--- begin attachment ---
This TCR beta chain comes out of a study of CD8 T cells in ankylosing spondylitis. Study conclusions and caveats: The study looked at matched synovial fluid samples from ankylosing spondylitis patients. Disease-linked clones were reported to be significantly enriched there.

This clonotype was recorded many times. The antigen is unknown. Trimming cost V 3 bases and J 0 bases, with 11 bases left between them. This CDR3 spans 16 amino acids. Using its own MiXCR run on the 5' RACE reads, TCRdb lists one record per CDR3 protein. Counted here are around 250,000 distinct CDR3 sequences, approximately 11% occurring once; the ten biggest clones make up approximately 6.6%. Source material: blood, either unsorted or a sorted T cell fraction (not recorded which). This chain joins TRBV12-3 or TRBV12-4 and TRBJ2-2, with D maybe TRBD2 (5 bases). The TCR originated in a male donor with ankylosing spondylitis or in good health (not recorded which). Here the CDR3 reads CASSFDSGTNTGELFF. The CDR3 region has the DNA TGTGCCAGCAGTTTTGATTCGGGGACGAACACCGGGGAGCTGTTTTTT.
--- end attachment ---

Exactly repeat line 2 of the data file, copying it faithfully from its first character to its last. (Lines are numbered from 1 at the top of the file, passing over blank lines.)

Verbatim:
This clonotype was recorded many times. The antigen is unknown. Trimming cost V 3 bases and J 0 bases, with 11 bases left between them. This CDR3 spans 16 amino acids. Using its own MiXCR run on the 5' RACE reads, TCRdb lists one record per CDR3 protein. Counted here are around 250,000 distinct CDR3 sequences, approximately 11% occurring once; the ten biggest clones make up approximately 6.6%. Source material: blood, either unsorted or a sorted T cell fraction (not recorded which). This chain joins TRBV12-3 or TRBV12-4 and TRBJ2-2, with D maybe TRBD2 (5 bases). The TCR originated in a male donor with ankylosing spondylitis or in good health (not recorded which). Here the CDR3 reads CASSFDSGTNTGELFF. The CDR3 region has the DNA TGTGCCAGCAGTTTTGATTCGGGGACGAACACCGGGGAGCTGTTTTTT.